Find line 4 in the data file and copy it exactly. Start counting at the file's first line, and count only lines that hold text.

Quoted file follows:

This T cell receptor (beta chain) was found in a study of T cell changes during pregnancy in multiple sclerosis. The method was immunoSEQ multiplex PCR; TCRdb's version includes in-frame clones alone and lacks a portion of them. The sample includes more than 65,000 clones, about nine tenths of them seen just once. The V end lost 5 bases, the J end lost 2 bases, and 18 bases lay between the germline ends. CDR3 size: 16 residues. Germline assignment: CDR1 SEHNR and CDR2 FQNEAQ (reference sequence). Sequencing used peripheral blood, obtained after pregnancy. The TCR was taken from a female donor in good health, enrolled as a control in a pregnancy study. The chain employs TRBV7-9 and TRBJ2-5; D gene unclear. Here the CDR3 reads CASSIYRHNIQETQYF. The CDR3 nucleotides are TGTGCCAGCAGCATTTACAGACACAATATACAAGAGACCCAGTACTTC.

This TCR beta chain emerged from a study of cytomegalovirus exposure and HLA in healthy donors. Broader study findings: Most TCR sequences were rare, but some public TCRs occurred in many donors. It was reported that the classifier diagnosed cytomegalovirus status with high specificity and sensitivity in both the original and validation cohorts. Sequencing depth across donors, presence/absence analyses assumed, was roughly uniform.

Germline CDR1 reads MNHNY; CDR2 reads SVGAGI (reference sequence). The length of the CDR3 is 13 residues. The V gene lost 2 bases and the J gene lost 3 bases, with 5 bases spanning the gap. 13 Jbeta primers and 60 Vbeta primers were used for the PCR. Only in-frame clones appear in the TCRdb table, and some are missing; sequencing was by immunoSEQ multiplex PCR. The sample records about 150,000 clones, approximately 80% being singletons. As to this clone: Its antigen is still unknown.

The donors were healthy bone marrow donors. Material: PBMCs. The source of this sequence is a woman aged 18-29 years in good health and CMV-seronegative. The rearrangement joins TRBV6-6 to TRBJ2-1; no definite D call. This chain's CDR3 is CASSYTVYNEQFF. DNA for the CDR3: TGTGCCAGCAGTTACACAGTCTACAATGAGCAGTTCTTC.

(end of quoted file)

The donors were healthy bone marrow donors. Material: PBMCs. The source of this sequence is a woman aged 18-29 years in good health and CMV-seronegative. The rearrangement joins TRBV6-6 to TRBJ2-1; no definite D call. This chain's CDR3 is CASSYTVYNEQFF. DNA for the CDR3: TGTGCCAGCAGTTACACAGTCTACAATGAGCAGTTCTTC.